According to publicist Bobbi Marcus, Leiber died on Monday (August 22) aged 78.
With co-writer and composer Mike Stoller, lyricist Leiber's words helped change the face of popular music forever.
Elvis's final handwritten setlist
So important were Leiber and Stoller's hits including Jailhouse Rock and Hound Dog, that the songs were played by the King throughout his career.
Both were #1 hits, and can also be seen in Elvis's set list from his last-ever show performed in Las Vegas (pictured left).
Dated to June 26, 1977, the list is penned in a rather shaky hand on a sheet of canary legal paper, as was Elvis's custom.
Sure enough, Leiber's Jailhouse Rock and Hound Dog are the lynchpins of the set.
As you can see, Jailhouse Rock bolsters the set's mid-point while Hound Dog was used as Elvis's penultimate song - becoming the second-to-last tune the King ever performed on stage.
This is even more impressive considering that, when Elvis first played in Las Vegas as young rock 'n' roller in the 1950s, audiences simply weren't ready for savage tunes like Hound Dog. The show was a flop, whose failure bothered Elvis for years afterwards.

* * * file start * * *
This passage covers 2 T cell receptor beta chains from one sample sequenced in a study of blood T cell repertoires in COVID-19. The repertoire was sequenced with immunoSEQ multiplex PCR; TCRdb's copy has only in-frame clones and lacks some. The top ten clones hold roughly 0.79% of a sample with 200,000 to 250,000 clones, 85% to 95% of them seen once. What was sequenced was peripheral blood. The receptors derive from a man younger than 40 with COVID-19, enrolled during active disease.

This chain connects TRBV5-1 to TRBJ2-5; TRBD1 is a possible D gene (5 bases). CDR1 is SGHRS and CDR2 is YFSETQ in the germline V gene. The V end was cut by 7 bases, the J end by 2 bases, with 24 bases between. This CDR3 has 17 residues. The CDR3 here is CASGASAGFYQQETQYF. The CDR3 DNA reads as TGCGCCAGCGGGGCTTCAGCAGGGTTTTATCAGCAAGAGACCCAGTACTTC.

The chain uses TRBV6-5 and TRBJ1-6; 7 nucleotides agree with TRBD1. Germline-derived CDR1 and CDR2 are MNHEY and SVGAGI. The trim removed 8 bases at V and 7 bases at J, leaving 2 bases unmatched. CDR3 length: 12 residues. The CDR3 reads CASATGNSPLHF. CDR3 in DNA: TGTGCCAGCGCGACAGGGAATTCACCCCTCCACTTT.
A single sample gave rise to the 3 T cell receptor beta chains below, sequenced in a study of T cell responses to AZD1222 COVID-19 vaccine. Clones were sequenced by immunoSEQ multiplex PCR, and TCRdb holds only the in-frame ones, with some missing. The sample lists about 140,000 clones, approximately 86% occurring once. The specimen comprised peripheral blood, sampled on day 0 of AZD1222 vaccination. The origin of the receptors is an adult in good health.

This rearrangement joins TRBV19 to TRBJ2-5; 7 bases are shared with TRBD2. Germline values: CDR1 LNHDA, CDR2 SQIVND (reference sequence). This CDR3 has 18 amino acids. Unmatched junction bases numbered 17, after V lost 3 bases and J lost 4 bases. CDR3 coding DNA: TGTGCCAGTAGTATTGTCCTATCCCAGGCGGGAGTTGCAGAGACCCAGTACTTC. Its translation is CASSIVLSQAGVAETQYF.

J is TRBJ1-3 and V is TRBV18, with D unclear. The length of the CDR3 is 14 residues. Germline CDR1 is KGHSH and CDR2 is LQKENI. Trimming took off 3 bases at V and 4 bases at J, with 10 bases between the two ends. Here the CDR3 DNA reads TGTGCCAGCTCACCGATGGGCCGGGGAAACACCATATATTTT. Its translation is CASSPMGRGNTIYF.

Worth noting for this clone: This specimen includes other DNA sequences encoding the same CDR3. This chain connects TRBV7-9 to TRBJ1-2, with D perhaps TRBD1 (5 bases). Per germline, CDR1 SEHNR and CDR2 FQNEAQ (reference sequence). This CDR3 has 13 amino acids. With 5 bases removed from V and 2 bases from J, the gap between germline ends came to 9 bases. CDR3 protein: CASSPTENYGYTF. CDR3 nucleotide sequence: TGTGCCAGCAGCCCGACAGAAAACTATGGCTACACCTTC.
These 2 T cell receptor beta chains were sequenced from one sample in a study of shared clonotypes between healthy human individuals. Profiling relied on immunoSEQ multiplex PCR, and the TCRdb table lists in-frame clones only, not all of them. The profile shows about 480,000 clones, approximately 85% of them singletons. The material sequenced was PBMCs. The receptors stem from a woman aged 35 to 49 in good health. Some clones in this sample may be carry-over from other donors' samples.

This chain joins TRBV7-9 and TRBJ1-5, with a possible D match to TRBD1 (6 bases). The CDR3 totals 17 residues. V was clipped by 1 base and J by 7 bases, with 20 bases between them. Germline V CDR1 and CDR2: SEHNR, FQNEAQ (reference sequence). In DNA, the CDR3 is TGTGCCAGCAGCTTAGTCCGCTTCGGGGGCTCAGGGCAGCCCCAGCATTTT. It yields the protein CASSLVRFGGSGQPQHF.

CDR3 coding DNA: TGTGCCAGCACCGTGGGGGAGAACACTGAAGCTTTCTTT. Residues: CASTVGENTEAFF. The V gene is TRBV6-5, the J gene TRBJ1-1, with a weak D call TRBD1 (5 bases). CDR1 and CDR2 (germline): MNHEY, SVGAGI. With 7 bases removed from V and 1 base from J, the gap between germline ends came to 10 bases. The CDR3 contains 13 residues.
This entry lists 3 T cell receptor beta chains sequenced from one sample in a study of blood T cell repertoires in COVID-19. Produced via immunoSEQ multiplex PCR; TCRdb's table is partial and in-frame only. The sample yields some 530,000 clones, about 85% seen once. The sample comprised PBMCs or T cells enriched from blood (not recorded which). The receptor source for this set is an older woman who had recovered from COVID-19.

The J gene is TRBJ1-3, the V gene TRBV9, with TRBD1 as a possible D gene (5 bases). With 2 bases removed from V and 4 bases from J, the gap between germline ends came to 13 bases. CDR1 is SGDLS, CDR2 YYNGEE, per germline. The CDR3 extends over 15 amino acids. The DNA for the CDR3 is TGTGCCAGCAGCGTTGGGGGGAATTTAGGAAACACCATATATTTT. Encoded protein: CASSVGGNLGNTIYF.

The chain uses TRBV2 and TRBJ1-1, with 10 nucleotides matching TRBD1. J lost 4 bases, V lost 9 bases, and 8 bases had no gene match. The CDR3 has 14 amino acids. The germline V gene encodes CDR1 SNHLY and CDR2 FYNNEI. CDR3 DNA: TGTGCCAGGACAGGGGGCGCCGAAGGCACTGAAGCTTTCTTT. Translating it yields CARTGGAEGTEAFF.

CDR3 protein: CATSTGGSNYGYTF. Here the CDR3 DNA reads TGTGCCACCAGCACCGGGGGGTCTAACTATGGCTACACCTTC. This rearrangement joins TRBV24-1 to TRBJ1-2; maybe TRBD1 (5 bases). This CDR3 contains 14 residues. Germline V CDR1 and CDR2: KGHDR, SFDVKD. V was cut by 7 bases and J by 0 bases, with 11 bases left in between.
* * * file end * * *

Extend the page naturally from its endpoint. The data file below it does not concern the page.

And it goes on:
But public perceptions had changed by 1977, when big show band treatments of both songs were regularly met with rapt applause from Elvis's Las Vegas audiences.
Although Elvis's manager Colonel Tom Parker often teamed him with songwriters unworthy of his talents throughout his career, when the King played Leiber's songs audiences saw the combined efforts of the era's greatest performer and finest songwriters.
Both Leiber and Stoller were inducted into the Rock and Roll Hall of Fame in 1987.
While Jerry Leiber's passing is a sad day for music, his legacy is destined to live on among music fans and also collectors.
Memorabilia autographed by Leiber, with his co-writer Stoller, has
Past sales on the markets include this reissued signed piece of sheet music (pictured above) for Jailhouse Rock signed by Leiber and Stoller.
The song was originally copyrighted in 1957, the same year it held the #1 position on Billboard's Top Pop charts for seven weeks.
This reissued and autographed piece was sold for just $150 by Heritage Auctions back in 2008.
But now that Leiber is no longer around to sign autographs, it could be worth more on today's markets - as would a signed piece of sheet music from the era the song was written.
Watch this space for all the last Elvis memorabilia news.
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